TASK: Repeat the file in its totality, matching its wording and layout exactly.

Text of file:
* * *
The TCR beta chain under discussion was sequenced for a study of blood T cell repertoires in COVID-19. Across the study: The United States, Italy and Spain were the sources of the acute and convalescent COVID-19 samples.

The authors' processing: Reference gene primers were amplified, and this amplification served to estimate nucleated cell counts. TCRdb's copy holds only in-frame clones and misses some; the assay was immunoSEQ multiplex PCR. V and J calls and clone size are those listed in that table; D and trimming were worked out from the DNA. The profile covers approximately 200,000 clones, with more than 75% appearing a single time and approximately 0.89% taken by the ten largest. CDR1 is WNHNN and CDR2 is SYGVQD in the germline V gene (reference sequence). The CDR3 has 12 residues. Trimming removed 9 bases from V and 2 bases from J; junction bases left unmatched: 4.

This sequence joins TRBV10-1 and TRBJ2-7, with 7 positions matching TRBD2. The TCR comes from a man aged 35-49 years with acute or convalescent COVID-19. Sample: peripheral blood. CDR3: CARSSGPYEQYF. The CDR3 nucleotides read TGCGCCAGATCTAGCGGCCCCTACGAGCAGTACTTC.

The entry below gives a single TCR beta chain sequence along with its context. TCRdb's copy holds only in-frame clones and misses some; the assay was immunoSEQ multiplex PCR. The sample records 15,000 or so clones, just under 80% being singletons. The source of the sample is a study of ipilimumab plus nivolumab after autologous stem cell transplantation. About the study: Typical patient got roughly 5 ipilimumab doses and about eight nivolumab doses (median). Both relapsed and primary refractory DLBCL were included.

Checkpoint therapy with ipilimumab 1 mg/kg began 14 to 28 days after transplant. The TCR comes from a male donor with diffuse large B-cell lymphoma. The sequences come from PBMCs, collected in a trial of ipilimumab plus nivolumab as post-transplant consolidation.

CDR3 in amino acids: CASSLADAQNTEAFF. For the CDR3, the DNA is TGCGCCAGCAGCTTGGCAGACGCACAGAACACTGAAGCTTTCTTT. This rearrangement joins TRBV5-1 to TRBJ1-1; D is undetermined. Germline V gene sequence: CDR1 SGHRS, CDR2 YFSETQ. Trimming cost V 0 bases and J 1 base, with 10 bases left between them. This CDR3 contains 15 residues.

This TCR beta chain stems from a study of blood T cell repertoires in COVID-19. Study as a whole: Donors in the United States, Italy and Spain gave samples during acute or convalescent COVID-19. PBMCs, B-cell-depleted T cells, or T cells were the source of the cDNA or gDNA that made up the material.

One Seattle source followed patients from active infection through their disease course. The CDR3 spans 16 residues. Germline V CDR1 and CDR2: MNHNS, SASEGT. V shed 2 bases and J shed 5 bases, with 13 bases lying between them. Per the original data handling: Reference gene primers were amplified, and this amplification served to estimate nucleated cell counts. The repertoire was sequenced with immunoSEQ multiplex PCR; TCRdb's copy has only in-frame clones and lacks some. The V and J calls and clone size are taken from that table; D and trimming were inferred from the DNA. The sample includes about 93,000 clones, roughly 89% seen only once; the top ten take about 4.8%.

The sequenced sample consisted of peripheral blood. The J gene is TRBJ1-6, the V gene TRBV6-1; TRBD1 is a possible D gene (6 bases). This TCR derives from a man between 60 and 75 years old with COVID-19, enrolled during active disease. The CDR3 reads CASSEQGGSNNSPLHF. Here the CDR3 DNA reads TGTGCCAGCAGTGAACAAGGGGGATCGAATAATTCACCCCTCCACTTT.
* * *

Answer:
The TCR beta chain under discussion was sequenced for a study of blood T cell repertoires in COVID-19. Across the study: The United States, Italy and Spain were the sources of the acute and convalescent COVID-19 samples.

The authors' processing: Reference gene primers were amplified, and this amplification served to estimate nucleated cell counts. TCRdb's copy holds only in-frame clones and misses some; the assay was immunoSEQ multiplex PCR. V and J calls and clone size are those listed in that table; D and trimming were worked out from the DNA. The profile covers approximately 200,000 clones, with more than 75% appearing a single time and approximately 0.89% taken by the ten largest. CDR1 is WNHNN and CDR2 is SYGVQD in the germline V gene (reference sequence). The CDR3 has 12 residues. Trimming removed 9 bases from V and 2 bases from J; junction bases left unmatched: 4.

This sequence joins TRBV10-1 and TRBJ2-7, with 7 positions matching TRBD2. The TCR comes from a man aged 35-49 years with acute or convalescent COVID-19. Sample: peripheral blood. CDR3: CARSSGPYEQYF. The CDR3 nucleotides read TGCGCCAGATCTAGCGGCCCCTACGAGCAGTACTTC.

The entry below gives a single TCR beta chain sequence along with its context. TCRdb's copy holds only in-frame clones and misses some; the assay was immunoSEQ multiplex PCR. The sample records 15,000 or so clones, just under 80% being singletons. The source of the sample is a study of ipilimumab plus nivolumab after autologous stem cell transplantation. About the study: Typical patient got roughly 5 ipilimumab doses and about eight nivolumab doses (median). Both relapsed and primary refractory DLBCL were included.

Checkpoint therapy with ipilimumab 1 mg/kg began 14 to 28 days after transplant. The TCR comes from a male donor with diffuse large B-cell lymphoma. The sequences come from PBMCs, collected in a trial of ipilimumab plus nivolumab as post-transplant consolidation.

CDR3 in amino acids: CASSLADAQNTEAFF. For the CDR3, the DNA is TGCGCCAGCAGCTTGGCAGACGCACAGAACACTGAAGCTTTCTTT. This rearrangement joins TRBV5-1 to TRBJ1-1; D is undetermined. Germline V gene sequence: CDR1 SGHRS, CDR2 YFSETQ. Trimming cost V 0 bases and J 1 base, with 10 bases left between them. This CDR3 contains 15 residues.

This TCR beta chain stems from a study of blood T cell repertoires in COVID-19. Study as a whole: Donors in the United States, Italy and Spain gave samples during acute or convalescent COVID-19. PBMCs, B-cell-depleted T cells, or T cells were the source of the cDNA or gDNA that made up the material.

One Seattle source followed patients from active infection through their disease course. The CDR3 spans 16 residues. Germline V CDR1 and CDR2: MNHNS, SASEGT. V shed 2 bases and J shed 5 bases, with 13 bases lying between them. Per the original data handling: Reference gene primers were amplified, and this amplification served to estimate nucleated cell counts. The repertoire was sequenced with immunoSEQ multiplex PCR; TCRdb's copy has only in-frame clones and lacks some. The V and J calls and clone size are taken from that table; D and trimming were inferred from the DNA. The sample includes about 93,000 clones, roughly 89% seen only once; the top ten take about 4.8%.

The sequenced sample consisted of peripheral blood. The J gene is TRBJ1-6, the V gene TRBV6-1; TRBD1 is a possible D gene (6 bases). This TCR derives from a man between 60 and 75 years old with COVID-19, enrolled during active disease. The CDR3 reads CASSEQGGSNNSPLHF. Here the CDR3 DNA reads TGTGCCAGCAGTGAACAAGGGGGATCGAATAATTCACCCCTCCACTTT.